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Mapping out a dialogue with Iran

By Ze'ev Schiff
June 25, 999

Anyone who has thought about the arrest of a group of Jews in Iran on charges of spying for Israel and the United States can't help but wonder why Jews who live in a place where the ayatollahs determine how minorities shall be treated and hand out death sentences to suit their religious and political purposes would elect to put themselves at risk.

For a Jew, living in today's Iran is like wandering in an unmarked minefield.President Khatami's declaration that Iranian Jews enjoy full rights is worthless. Khatami has not managed to grant protection even to his close associates who have been put on trial.

One would have to be an idiot to believe that Israel would put the lives of 20,000 Iranian Jews - whose access to the Iranian government is nonexistent - at risk by recruiting them for espionage activity. At first, the Iranians arrested a larger group of Jews from Shiraz. Israel was made aware of this, but it was decided not to make a big stir in order to give reason a chance to prevail.

The silence did not help, and now, those arrested are being accused of spying and their lives are in danger. In Iran, where torture is common, any type of confession can be extracted in an interrogation.

All indications are that, at most, three of the Jews could be accused of trying to escape from the Iranian "paradise."

All the facts attest that the Jews fell victim to the struggle going on in Iran between supporters of President Khatami, who seek closer ties with the West, and their opponents from the camp of Iran's religious leader, Ayatollah Ali Khamenei.

It's a characteristic occurrence in despotic regimes, like those of Stalin and Saddam Hussein, for Jews to fall prey to a government's internal political struggles.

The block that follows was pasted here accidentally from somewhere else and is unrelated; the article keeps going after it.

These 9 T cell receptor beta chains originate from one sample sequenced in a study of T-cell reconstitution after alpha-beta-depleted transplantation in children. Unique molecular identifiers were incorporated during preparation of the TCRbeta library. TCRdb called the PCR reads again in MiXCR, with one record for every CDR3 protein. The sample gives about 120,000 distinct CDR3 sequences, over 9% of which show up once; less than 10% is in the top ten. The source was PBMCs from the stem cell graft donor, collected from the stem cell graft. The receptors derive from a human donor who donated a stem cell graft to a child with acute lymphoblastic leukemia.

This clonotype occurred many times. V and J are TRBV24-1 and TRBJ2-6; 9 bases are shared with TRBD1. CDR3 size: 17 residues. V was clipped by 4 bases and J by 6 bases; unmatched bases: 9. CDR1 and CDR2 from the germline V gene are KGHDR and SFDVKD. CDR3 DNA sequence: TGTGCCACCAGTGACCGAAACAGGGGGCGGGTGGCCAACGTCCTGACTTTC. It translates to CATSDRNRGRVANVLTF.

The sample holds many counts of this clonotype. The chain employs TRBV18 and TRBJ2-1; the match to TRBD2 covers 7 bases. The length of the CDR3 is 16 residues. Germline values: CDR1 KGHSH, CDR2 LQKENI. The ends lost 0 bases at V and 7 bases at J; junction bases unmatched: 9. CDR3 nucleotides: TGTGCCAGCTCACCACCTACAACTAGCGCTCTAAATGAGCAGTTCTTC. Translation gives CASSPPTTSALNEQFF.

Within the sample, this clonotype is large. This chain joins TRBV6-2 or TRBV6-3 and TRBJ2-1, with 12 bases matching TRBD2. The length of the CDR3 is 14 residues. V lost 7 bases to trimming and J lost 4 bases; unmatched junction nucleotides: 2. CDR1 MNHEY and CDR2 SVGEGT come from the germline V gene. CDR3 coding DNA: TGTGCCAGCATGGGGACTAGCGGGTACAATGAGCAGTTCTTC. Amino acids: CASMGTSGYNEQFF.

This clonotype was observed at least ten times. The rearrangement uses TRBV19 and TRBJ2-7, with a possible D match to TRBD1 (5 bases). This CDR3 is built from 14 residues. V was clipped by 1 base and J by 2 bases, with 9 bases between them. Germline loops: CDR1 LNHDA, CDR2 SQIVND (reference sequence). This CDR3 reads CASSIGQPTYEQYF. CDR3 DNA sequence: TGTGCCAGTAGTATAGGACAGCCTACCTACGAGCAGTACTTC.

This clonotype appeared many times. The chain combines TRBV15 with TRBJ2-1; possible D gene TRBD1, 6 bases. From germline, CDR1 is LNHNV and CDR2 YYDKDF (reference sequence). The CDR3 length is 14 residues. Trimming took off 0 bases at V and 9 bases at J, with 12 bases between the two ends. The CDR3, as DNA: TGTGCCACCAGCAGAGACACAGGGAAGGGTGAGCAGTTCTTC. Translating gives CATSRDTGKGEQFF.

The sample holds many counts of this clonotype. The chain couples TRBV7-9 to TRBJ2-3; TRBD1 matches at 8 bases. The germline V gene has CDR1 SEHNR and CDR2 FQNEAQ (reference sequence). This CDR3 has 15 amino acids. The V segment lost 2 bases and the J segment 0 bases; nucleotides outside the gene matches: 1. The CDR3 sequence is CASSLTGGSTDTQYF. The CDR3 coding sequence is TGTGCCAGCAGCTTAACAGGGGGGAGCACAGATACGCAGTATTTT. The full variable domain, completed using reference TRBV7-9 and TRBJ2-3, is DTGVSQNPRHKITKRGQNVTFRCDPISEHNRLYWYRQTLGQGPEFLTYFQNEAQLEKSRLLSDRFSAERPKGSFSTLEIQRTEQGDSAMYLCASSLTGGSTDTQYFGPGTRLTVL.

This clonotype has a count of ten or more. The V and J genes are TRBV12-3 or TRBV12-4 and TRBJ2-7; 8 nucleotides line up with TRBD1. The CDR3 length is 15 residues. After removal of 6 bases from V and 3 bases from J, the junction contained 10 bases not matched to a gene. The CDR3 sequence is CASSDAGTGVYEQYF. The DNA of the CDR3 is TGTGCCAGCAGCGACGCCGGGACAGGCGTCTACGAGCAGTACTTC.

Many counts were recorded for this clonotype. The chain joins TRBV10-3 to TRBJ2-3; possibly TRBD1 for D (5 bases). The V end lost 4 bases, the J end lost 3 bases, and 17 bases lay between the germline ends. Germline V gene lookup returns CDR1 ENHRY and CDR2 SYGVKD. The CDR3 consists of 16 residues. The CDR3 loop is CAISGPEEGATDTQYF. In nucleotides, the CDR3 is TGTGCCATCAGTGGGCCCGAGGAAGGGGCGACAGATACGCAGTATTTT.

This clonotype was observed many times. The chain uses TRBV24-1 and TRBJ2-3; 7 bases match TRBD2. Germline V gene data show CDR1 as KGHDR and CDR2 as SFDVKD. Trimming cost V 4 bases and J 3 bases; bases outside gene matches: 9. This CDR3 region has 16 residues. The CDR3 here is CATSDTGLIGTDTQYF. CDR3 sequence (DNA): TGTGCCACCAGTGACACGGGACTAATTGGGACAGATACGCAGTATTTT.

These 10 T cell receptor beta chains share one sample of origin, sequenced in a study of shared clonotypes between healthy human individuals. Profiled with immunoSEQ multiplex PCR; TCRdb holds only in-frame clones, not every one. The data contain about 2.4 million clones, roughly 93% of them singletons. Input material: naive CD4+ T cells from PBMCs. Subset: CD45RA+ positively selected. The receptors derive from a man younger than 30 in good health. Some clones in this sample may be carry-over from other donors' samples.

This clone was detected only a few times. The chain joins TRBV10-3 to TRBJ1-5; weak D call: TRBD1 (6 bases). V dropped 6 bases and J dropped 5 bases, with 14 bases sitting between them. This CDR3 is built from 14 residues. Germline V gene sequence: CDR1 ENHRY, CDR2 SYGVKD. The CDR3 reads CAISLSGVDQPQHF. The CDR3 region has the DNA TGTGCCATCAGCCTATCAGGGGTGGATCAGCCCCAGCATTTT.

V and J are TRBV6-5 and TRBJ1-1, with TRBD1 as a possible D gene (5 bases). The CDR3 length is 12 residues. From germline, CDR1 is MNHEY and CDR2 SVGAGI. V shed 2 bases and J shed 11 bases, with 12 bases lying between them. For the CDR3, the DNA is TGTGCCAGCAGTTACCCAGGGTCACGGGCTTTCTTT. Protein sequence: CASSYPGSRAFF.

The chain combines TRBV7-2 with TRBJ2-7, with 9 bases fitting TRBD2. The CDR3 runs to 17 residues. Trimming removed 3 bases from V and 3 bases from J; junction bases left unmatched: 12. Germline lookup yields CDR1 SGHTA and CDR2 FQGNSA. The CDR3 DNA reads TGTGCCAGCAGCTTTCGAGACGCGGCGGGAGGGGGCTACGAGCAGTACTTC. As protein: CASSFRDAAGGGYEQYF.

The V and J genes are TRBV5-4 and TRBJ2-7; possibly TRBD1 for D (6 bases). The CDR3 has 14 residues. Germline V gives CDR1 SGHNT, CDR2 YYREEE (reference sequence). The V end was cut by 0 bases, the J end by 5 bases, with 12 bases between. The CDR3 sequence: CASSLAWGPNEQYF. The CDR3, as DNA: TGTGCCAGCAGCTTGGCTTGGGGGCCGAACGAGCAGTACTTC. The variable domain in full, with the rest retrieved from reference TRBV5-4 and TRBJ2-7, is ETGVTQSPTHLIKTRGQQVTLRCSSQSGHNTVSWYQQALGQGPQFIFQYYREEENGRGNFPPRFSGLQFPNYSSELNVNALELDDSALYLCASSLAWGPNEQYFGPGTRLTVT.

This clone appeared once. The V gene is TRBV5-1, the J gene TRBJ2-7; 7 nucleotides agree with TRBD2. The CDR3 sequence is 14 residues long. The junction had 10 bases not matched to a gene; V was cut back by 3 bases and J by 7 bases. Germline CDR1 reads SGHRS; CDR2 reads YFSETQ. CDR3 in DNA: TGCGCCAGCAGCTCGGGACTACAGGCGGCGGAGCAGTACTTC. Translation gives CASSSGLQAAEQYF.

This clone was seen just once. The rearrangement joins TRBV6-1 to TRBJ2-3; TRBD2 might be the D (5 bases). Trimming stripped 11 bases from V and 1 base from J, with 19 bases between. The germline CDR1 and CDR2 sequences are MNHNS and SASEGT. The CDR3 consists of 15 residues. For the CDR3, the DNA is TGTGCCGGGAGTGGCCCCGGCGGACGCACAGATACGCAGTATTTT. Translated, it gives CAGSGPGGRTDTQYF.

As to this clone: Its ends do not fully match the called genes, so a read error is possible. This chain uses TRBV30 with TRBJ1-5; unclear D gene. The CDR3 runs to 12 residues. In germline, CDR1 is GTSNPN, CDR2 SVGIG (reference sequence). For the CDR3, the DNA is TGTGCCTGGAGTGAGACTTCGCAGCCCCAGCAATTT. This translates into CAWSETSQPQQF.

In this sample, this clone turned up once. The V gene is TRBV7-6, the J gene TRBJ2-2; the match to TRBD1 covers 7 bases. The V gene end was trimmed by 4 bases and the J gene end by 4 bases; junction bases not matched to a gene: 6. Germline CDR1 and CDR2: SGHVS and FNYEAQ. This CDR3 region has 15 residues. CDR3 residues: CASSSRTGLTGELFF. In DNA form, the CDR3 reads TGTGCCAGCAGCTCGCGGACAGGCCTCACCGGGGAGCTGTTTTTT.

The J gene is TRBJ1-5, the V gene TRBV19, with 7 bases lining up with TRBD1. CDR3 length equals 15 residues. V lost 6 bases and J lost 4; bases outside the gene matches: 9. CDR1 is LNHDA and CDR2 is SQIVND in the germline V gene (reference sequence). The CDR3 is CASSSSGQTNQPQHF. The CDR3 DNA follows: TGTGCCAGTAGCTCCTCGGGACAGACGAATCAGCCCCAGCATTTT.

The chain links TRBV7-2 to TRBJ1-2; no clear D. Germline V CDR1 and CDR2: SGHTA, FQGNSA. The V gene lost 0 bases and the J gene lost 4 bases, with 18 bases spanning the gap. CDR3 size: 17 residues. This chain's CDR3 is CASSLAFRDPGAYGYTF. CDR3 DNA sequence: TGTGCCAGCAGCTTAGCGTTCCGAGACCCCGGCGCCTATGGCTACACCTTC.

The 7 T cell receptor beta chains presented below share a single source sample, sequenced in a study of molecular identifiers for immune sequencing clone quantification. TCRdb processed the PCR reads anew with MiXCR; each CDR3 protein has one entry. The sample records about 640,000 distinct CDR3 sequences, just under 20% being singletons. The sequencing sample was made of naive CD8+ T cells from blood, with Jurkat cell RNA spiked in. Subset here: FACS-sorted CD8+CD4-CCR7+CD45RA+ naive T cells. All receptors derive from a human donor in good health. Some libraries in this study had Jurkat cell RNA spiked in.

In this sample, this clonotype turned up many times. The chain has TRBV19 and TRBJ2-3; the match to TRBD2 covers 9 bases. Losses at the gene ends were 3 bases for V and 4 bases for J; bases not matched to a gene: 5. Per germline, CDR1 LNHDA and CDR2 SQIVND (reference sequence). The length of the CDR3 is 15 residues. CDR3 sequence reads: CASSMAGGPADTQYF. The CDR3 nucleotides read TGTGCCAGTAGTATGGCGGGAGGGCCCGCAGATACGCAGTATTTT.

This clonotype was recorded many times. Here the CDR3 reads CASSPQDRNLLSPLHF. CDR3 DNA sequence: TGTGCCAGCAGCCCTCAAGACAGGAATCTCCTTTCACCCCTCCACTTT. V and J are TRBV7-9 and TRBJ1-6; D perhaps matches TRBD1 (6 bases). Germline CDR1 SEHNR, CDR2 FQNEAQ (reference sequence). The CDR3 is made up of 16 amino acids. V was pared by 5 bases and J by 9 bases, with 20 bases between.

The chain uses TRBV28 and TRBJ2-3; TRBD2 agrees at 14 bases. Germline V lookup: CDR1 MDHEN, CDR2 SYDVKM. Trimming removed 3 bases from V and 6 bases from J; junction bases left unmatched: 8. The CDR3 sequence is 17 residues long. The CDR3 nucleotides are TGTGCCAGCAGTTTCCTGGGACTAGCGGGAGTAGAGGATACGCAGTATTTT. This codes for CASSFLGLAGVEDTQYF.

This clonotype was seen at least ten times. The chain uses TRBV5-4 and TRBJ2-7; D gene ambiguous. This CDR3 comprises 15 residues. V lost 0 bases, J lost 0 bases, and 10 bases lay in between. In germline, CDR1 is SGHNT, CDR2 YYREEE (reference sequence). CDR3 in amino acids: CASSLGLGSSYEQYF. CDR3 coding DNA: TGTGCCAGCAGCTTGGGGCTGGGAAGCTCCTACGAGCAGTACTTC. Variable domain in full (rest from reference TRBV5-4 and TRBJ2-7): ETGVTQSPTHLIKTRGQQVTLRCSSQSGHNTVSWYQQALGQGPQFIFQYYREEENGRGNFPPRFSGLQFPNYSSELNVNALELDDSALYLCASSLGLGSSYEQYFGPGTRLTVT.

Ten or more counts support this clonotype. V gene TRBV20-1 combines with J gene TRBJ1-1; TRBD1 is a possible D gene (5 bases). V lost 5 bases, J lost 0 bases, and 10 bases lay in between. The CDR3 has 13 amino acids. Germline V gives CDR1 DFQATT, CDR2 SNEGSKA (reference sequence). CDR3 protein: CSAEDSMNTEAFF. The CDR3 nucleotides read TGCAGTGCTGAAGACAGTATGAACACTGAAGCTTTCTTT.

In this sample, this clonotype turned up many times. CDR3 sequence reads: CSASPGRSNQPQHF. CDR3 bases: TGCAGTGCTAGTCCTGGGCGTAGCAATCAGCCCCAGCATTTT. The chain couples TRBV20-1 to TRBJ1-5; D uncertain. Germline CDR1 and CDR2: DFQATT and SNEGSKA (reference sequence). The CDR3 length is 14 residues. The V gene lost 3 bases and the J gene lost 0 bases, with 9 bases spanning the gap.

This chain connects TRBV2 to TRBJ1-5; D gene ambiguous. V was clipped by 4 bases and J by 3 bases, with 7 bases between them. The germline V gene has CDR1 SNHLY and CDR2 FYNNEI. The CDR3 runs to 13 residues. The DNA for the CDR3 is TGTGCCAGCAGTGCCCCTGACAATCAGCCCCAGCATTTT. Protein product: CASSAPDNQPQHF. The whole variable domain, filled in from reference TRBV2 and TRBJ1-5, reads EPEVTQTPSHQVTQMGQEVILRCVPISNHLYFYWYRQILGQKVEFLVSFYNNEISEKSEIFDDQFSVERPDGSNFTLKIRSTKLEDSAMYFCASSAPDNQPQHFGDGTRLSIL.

In Iran, they well know that harming Jews constitutes more than an offense to Israel. They know it will arouse Jewish communities around the world, as well as many people in the United States Congress and in various foreign ministries, to take action against Tehran.

This will, of course, foil Iran's rapprochement with the West, to the satisfaction of Khatami's adversaries. One might be tempted to conclude from this that the Iranian president is devoted to making peace with Israel. During his recent visit to Damascus, he did not neglect to tell Hezbollah leaders that the military struggle against Israel must continue.

When pressure to release the Jews mounted, Iran responded in typical fashion with a step meant to push the spotlight off of the Jews' arrest: It leaked that Tehran is interested in a special regional accord that would prevent the use of surface-to-surface missiles in the Middle East. More than actually talking about missiles, the Iranians accused Israel of every possible evil and misdoing, including missile production. Even though the chances for such an accord are quite slim, it was deserving of real discussion, but not merely as a move designed to divert attention from the bogus plot cooked up by the Iranians.

Even before the Jews were arrested on espionage charges, two conflicting phenomena were apparent among Iranians with respect to their attitudes toward Israel.

On the one hand, Iranian leaders held nothing back when it came to hurling accusations, such as one that Israel was meddling in the production of oil in the Caspian Sea with the aim of causing damage to Iran.

Another claim was that Israel was somehow involved in the murder of the Iranian deputy chief of general staff (an assassination that was apparently carried out by the Mujahedeen).

This assertion posited that such a step by Israel came in response to Tehran's assistance to Hezbollah and its training of other Palestinian groups in Iran.

The other side of the coin is that various Iranians are now more willing than ever before to hold a dialogue with Israel on different topics. They no longer automatically flinch from the possibility, as Palestinians and other Arabs did in the past.

The arrest of the Jews in Iran and the danger that their lives have been put in could very well throw a wrench into this trend. On principle, a propensity for dialogue must be viewed as a positive development. The chasm in knowledge between Israel and Iran is vast and perilous - especially when neither side understands what the other's red lines are.


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